Greater Bay | Shenzhen emerges as engine of China’s tech frontier

In the northern suburbs of tech city Shenzhen, a forest of tower cranes stand at the site of a cow farm that is being transformed into a scientific engine.
Here, the Guangming Science City is taking shape. The cluster of scientific facilities and universities now lies at the heart of China’s ambition to build the Guangdong-Hong Kong-Macau Greater Bay Area into a science and innovation center.
According to the local government, the Guangming Science City has launched construction of 60 projects, involving total investments of 140 billion yuan (20 billion U.S. dollars).
The Shenzhen Bay Laboratory, which focuses on biomedical research, is among the latest to settle in the tech park in June. So far, the lab has assembled 49 teams to carry out COVID-19 research, including on virus sequencing and antibodies, said Zhan Qimin, director of the lab.
Labs and basic science facilities are also prospering in other parts of Guangdong Province, helping the manufacturing heartland in south China rise as a new destination for the country’s, even the world’s, researchers.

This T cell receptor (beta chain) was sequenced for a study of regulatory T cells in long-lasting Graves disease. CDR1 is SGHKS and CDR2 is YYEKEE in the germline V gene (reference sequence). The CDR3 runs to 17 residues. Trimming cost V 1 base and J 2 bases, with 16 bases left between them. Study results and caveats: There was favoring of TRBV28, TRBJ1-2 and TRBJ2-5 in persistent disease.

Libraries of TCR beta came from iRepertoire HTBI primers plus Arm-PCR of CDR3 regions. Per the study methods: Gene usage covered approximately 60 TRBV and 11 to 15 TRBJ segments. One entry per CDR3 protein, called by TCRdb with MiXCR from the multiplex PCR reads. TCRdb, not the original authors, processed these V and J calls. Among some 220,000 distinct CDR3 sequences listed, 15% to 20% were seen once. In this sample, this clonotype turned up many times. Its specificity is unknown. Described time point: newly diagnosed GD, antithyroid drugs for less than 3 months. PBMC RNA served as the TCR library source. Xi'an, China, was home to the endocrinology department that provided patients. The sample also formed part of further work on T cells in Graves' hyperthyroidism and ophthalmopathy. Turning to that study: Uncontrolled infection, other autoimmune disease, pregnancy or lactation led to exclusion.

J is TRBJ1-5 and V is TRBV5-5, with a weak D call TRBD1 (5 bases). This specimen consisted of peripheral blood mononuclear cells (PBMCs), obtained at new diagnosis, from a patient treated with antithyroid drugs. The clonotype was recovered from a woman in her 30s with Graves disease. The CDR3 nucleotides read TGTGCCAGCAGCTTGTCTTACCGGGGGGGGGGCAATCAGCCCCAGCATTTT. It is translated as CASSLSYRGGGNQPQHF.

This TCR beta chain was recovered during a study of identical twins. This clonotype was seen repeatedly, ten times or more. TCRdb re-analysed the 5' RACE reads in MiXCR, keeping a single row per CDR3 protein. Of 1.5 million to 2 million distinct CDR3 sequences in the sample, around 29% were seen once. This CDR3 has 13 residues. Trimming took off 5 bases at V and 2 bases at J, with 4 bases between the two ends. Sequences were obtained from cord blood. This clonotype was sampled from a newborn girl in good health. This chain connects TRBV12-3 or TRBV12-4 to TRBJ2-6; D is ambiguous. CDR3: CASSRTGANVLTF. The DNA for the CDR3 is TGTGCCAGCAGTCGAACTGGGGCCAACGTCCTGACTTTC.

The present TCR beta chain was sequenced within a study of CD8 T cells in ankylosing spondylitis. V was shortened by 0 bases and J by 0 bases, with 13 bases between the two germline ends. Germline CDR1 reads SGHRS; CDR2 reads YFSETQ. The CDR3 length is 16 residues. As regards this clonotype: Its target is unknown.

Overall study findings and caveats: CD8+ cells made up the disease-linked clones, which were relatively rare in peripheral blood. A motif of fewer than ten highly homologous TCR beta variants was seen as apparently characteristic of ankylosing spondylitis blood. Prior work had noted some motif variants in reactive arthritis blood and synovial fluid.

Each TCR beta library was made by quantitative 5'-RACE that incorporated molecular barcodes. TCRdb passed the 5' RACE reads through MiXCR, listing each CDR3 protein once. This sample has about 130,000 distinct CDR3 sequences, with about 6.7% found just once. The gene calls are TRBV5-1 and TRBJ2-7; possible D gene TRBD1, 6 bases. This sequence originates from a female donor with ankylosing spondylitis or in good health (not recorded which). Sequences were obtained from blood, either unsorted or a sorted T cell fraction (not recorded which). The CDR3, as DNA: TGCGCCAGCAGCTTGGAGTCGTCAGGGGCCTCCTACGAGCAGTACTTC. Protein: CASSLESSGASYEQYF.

In 2018, the China Spallation Neutron Source opened in Dongguan as a “super microscope” to observe the microstructure of matter. A neutrino observatory is under construction in Jiangmen City, and a high-intensity heavy-ion accelerator is being built in Huizhou City.
China has been promoting joint development in the bay area, which comprises Hong Kong, Macau and nine cities in Guangdong. Last year, China issued a more specific development plan for the area. One of its major aims is to build an international innovation and technology hub.
Zhong Hai, an official in charge of Shenzhen’s technological sector, said the construction of basic science installations will improve the overall innovation capacity of Shenzhen, which is better known for housing China’s many tech firms like Huawei and Tencent.
The construction of the innovation hub has already lured in many graduates from Hong Kong, according to Xinhua, which neighbors Shenzhen and boasts many universities.
Sing Chan, who launched an e-commerce platform in Shenzhen, is busy assisting Hong Kong entrepreneurs who wish to set up their businesses on the Chinese mainland.
Over half of the Hong Kong teams came to the mainland for software and engineering hardware projects, according to the young entrepreneur from Hong Kong, who has helped bring over 200 Hong Kong-invested companies and entrepreneurial teams into Shenzhen.
Peter Ding, who founded a high-tech firm on robotic applications in Shenzhen, noted the bay area’s manufacturing prowess, which can help high-tech firms efficiently realize their brainchild.
“They (tech firms) can rely on Shenzhen as a research and development center, assemble products in cities like Foshan and Dongguan and benefit from basic science research in Hong Kong’s universities,” Ding said. MDT/Xinhua

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